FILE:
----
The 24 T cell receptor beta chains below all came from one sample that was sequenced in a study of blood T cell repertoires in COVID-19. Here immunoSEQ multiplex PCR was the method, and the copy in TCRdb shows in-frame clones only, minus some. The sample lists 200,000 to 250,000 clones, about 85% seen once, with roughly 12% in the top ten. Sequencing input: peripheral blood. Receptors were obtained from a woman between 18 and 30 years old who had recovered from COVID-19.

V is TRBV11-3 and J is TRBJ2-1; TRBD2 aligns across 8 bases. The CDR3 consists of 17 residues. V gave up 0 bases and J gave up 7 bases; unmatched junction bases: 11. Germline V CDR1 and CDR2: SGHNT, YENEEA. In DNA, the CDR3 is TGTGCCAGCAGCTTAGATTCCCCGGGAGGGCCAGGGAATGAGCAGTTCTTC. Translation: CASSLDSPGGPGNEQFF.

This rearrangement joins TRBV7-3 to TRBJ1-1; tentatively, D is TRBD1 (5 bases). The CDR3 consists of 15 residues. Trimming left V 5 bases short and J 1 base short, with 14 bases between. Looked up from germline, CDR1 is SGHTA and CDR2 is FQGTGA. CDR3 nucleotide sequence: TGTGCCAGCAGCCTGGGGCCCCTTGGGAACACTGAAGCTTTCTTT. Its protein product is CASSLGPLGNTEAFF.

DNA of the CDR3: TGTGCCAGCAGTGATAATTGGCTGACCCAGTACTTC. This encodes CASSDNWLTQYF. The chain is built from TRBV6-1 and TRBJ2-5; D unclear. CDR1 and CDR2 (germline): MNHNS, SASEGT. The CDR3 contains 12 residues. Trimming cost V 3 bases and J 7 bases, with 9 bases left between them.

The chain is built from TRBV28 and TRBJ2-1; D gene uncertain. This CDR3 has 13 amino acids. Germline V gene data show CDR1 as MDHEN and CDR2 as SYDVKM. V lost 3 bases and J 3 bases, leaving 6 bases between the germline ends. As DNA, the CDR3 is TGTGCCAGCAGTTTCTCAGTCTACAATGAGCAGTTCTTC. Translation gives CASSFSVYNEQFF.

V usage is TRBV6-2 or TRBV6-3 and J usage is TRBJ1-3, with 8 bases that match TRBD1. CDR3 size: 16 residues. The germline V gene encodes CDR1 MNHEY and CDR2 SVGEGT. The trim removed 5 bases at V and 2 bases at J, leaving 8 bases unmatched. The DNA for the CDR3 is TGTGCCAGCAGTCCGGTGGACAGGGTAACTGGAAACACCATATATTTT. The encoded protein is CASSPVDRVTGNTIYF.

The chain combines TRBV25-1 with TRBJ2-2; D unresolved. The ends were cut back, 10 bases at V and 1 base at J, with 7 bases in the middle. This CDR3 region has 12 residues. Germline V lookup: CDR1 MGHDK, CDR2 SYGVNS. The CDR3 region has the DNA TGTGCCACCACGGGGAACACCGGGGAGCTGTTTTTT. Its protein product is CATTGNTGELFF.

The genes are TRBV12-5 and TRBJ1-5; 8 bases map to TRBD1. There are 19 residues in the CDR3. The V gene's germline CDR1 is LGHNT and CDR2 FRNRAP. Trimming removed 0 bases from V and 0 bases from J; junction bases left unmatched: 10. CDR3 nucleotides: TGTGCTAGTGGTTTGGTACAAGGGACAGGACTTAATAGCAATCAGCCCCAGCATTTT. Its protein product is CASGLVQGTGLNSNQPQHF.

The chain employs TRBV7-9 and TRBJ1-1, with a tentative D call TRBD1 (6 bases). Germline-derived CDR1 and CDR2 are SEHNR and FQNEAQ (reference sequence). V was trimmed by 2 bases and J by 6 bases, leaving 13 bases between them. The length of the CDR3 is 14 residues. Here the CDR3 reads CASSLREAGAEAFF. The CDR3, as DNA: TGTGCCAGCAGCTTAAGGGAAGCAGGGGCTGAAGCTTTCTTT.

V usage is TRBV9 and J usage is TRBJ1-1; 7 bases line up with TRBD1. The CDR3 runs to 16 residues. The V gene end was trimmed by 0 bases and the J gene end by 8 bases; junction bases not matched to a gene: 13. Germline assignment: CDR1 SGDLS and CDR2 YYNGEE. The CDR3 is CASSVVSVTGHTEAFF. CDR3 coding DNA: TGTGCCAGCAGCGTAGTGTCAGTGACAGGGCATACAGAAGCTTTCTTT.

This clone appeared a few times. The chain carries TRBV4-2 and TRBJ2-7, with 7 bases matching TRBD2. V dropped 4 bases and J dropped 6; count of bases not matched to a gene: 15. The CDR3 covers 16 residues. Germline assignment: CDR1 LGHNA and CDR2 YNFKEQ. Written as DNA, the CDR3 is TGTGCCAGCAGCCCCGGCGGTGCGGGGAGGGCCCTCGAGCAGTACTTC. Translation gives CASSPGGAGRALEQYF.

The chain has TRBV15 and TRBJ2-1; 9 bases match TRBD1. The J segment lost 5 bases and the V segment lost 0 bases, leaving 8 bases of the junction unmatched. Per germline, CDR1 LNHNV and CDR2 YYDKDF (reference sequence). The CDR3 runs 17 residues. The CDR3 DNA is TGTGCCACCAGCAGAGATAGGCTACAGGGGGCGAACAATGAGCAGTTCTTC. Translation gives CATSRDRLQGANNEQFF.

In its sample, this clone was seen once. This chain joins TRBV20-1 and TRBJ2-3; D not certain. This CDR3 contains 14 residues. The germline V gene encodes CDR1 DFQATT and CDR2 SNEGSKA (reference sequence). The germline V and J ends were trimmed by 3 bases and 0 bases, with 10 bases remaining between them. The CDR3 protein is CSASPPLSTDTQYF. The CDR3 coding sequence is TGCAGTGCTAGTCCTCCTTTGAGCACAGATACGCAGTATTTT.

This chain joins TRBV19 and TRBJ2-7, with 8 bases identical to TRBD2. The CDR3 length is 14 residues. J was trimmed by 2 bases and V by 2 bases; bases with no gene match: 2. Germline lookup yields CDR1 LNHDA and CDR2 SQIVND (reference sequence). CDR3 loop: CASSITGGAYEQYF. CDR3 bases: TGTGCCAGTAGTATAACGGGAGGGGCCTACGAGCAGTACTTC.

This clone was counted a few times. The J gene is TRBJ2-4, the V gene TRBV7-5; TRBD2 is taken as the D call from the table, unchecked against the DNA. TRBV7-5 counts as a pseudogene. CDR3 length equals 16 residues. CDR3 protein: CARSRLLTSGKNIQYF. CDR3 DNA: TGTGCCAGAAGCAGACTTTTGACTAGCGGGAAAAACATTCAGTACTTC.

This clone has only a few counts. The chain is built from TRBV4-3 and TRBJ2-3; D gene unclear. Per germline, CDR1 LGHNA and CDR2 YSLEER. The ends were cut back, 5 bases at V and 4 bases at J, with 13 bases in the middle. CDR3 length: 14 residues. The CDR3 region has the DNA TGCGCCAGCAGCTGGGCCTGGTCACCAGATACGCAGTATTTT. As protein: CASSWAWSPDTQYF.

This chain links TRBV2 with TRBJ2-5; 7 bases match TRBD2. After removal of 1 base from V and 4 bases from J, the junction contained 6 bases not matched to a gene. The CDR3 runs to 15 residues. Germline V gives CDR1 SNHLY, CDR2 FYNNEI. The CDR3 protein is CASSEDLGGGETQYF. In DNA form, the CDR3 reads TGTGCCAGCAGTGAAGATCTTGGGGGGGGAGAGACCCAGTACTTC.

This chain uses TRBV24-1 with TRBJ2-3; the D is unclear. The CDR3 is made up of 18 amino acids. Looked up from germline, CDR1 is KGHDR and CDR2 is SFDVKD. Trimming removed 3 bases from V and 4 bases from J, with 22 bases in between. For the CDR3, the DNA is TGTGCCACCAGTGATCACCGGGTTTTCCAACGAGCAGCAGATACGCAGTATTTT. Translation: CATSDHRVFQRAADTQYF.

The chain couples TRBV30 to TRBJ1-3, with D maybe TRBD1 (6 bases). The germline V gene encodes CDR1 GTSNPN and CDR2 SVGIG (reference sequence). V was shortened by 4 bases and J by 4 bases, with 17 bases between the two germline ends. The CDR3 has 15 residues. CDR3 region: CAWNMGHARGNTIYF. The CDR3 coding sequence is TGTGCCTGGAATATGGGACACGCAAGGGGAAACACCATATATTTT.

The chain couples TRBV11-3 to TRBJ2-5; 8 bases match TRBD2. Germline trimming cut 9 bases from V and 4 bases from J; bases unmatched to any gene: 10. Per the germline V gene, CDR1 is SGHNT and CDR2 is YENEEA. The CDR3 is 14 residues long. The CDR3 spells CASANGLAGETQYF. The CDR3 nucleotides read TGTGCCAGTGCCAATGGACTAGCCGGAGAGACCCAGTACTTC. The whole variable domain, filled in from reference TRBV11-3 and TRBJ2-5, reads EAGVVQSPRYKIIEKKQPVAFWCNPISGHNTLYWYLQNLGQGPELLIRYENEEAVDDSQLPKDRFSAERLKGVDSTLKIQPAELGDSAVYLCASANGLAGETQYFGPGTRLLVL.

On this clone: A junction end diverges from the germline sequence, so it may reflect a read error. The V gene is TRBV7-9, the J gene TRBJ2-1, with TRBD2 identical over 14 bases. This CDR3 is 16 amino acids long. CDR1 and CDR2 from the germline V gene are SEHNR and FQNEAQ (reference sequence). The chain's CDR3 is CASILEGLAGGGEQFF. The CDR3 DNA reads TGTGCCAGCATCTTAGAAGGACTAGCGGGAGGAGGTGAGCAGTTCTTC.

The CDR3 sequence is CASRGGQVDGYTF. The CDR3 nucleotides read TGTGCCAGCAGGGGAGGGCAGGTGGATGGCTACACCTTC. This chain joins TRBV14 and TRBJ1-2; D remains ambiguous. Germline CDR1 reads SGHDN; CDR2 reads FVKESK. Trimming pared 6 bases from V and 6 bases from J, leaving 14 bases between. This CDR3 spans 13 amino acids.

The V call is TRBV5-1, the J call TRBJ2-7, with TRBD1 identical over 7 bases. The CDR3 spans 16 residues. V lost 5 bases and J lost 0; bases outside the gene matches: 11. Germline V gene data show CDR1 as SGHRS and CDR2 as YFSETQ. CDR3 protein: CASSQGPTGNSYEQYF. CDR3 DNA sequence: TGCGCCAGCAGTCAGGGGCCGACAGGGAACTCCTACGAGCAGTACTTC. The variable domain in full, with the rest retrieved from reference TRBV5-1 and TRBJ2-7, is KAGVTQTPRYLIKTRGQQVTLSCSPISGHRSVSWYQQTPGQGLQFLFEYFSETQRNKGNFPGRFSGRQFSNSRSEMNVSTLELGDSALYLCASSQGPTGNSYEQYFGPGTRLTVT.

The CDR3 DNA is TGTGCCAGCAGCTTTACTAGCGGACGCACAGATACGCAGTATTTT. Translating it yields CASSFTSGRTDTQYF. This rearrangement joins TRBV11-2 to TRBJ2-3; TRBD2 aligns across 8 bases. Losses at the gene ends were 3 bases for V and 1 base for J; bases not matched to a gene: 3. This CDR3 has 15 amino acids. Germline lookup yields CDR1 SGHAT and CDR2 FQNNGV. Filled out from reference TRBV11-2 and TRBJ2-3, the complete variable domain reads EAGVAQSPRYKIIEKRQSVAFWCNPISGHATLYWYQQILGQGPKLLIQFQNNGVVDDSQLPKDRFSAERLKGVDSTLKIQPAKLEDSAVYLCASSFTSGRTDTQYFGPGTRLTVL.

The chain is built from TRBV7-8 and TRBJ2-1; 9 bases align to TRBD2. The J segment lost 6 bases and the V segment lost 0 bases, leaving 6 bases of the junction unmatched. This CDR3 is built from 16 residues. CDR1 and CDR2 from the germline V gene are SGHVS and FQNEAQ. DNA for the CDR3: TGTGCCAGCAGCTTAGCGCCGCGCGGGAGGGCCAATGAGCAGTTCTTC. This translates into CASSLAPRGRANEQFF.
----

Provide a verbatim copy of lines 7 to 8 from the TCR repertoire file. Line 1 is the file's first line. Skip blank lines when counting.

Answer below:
The chain combines TRBV25-1 with TRBJ2-2; D unresolved. The ends were cut back, 10 bases at V and 1 base at J, with 7 bases in the middle. This CDR3 region has 12 residues. Germline V lookup: CDR1 MGHDK, CDR2 SYGVNS. The CDR3 region has the DNA TGTGCCACCACGGGGAACACCGGGGAGCTGTTTTTT. Its protein product is CATTGNTGELFF.

The genes are TRBV12-5 and TRBJ1-5; 8 bases map to TRBD1. There are 19 residues in the CDR3. The V gene's germline CDR1 is LGHNT and CDR2 FRNRAP. Trimming removed 0 bases from V and 0 bases from J; junction bases left unmatched: 10. CDR3 nucleotides: TGTGCTAGTGGTTTGGTACAAGGGACAGGACTTAATAGCAATCAGCCCCAGCATTTT. Its protein product is CASGLVQGTGLNSNQPQHF.